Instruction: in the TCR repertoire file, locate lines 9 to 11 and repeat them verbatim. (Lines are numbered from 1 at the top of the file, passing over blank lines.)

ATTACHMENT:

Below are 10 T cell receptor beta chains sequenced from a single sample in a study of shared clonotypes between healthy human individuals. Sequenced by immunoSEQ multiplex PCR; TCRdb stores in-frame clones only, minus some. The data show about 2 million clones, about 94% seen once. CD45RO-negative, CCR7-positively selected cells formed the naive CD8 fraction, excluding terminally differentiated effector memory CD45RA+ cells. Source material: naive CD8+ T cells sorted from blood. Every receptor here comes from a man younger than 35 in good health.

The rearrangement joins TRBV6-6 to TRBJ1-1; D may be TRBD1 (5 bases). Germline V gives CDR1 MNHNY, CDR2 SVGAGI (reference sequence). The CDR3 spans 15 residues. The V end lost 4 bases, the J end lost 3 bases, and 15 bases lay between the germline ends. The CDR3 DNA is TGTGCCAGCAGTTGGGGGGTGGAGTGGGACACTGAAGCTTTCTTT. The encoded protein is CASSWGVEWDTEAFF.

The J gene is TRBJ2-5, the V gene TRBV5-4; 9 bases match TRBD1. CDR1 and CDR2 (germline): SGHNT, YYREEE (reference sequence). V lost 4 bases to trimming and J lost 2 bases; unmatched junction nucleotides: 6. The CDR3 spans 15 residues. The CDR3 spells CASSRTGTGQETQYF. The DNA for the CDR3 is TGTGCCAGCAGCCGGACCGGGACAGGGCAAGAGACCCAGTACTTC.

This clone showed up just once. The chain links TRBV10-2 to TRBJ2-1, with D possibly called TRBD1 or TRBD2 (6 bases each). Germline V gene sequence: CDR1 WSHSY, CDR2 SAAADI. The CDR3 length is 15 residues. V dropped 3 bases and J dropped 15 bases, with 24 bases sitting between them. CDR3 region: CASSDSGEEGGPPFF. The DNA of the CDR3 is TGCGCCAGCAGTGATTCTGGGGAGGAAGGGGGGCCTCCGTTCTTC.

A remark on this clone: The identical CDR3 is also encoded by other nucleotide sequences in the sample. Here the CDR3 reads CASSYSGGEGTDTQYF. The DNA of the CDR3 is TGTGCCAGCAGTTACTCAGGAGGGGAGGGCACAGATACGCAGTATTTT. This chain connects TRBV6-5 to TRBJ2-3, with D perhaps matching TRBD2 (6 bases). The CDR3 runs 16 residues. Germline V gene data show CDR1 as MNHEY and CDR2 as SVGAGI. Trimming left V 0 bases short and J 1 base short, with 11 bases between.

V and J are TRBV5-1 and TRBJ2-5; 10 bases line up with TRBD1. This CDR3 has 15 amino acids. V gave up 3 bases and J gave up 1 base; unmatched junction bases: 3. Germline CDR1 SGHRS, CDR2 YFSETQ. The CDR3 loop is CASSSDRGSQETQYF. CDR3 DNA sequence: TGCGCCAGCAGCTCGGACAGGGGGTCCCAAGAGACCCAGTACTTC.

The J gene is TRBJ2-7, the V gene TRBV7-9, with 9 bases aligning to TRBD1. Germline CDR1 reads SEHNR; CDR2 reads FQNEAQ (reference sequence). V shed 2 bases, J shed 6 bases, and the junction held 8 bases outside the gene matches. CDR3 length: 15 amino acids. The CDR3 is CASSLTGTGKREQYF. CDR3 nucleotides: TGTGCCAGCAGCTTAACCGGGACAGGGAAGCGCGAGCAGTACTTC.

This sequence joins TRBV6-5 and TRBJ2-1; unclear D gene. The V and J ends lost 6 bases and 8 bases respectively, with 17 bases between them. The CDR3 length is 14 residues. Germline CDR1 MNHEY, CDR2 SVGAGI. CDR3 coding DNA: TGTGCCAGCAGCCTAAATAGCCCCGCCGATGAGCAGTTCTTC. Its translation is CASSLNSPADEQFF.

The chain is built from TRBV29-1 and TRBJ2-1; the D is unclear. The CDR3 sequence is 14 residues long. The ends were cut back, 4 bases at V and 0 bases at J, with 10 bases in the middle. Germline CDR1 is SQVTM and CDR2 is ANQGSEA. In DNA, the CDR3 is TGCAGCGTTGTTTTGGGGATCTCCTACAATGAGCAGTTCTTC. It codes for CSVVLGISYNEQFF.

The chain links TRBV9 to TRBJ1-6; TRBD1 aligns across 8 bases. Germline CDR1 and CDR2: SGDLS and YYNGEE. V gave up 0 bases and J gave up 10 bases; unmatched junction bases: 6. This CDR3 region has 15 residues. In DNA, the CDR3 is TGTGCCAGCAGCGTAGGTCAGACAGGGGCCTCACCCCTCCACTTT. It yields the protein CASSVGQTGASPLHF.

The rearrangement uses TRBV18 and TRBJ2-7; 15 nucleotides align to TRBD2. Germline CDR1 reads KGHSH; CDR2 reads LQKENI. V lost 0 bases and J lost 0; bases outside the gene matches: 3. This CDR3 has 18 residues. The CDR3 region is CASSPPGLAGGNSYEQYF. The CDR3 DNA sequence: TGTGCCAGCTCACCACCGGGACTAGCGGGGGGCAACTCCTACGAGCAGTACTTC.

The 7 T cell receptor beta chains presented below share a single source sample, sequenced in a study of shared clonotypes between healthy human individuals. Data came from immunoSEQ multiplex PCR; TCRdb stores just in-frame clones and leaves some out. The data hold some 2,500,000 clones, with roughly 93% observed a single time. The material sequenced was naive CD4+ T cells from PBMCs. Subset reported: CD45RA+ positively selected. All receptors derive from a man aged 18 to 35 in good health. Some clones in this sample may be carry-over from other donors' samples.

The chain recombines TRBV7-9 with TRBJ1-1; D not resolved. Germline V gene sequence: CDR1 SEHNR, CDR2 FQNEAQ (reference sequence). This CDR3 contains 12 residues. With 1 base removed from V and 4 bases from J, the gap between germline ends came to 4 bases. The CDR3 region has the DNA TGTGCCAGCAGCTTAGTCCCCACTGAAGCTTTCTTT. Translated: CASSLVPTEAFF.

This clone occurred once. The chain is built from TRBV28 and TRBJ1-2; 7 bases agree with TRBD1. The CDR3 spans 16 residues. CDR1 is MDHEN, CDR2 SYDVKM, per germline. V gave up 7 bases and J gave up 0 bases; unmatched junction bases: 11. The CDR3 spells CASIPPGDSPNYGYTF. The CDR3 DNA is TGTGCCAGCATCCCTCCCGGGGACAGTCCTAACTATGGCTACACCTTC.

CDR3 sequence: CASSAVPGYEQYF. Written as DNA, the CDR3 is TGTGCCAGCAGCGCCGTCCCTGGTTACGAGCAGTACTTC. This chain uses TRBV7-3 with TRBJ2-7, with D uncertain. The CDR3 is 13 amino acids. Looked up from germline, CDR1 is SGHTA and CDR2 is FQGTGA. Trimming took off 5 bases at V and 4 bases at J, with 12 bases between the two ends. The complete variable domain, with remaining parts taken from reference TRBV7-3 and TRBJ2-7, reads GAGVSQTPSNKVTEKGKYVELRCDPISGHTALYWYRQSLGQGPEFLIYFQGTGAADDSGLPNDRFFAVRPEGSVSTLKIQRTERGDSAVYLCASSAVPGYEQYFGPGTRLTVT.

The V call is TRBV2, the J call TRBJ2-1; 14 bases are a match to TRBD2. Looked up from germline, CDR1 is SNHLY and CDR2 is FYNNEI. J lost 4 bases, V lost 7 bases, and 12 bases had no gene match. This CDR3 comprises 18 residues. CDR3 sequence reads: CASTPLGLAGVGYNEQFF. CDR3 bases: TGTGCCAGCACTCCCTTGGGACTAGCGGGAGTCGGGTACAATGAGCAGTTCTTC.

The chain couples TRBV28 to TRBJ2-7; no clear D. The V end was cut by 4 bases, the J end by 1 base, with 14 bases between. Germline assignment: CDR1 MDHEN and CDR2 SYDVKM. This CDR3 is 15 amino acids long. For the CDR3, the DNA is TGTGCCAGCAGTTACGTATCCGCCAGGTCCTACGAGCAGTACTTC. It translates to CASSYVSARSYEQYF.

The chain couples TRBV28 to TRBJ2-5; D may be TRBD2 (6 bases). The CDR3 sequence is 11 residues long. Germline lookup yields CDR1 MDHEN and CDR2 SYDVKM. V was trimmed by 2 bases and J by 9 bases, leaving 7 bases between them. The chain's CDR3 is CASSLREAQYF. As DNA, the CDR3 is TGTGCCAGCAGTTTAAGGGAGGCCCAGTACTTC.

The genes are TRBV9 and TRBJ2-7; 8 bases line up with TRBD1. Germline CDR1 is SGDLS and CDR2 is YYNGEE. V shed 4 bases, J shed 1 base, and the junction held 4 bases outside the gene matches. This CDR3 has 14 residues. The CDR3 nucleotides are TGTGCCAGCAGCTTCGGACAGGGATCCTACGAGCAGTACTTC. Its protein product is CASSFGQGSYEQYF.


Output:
The chain is built from TRBV29-1 and TRBJ2-1; the D is unclear. The CDR3 sequence is 14 residues long. The ends were cut back, 4 bases at V and 0 bases at J, with 10 bases in the middle. Germline CDR1 is SQVTM and CDR2 is ANQGSEA. In DNA, the CDR3 is TGCAGCGTTGTTTTGGGGATCTCCTACAATGAGCAGTTCTTC. It codes for CSVVLGISYNEQFF.

The chain links TRBV9 to TRBJ1-6; TRBD1 aligns across 8 bases. Germline CDR1 and CDR2: SGDLS and YYNGEE. V gave up 0 bases and J gave up 10 bases; unmatched junction bases: 6. This CDR3 region has 15 residues. In DNA, the CDR3 is TGTGCCAGCAGCGTAGGTCAGACAGGGGCCTCACCCCTCCACTTT. It yields the protein CASSVGQTGASPLHF.

The rearrangement uses TRBV18 and TRBJ2-7; 15 nucleotides align to TRBD2. Germline CDR1 reads KGHSH; CDR2 reads LQKENI. V lost 0 bases and J lost 0; bases outside the gene matches: 3. This CDR3 has 18 residues. The CDR3 region is CASSPPGLAGGNSYEQYF. The CDR3 DNA sequence: TGTGCCAGCTCACCACCGGGACTAGCGGGGGGCAACTCCTACGAGCAGTACTTC.